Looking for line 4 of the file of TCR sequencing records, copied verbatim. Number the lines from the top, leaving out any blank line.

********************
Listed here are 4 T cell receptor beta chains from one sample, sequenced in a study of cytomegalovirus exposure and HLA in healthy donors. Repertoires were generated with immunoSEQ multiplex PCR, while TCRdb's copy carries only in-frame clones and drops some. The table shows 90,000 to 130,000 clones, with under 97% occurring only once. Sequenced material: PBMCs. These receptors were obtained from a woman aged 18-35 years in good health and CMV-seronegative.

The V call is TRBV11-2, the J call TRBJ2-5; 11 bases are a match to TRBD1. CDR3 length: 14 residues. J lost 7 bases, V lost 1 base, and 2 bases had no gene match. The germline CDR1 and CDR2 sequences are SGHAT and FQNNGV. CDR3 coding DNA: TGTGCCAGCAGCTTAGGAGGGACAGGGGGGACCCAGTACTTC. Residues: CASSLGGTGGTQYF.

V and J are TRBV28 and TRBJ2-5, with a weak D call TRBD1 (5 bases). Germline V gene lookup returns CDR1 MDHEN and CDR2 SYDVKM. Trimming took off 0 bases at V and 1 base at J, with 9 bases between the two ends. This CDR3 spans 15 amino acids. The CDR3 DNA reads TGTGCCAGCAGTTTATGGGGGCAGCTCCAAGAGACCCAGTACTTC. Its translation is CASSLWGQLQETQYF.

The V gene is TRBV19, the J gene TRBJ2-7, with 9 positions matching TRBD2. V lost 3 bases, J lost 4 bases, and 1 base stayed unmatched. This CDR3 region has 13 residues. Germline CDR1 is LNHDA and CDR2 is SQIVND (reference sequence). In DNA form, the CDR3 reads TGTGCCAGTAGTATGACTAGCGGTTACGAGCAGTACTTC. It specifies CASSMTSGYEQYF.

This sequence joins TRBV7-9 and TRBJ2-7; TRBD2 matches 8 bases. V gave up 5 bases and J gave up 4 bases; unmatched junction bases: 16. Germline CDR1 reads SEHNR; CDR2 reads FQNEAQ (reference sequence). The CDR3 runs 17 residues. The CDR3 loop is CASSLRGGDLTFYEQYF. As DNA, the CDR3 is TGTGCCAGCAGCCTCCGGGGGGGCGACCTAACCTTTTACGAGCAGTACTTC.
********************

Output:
The V gene is TRBV19, the J gene TRBJ2-7, with 9 positions matching TRBD2. V lost 3 bases, J lost 4 bases, and 1 base stayed unmatched. This CDR3 region has 13 residues. Germline CDR1 is LNHDA and CDR2 is SQIVND (reference sequence). In DNA form, the CDR3 reads TGTGCCAGTAGTATGACTAGCGGTTACGAGCAGTACTTC. It specifies CASSMTSGYEQYF.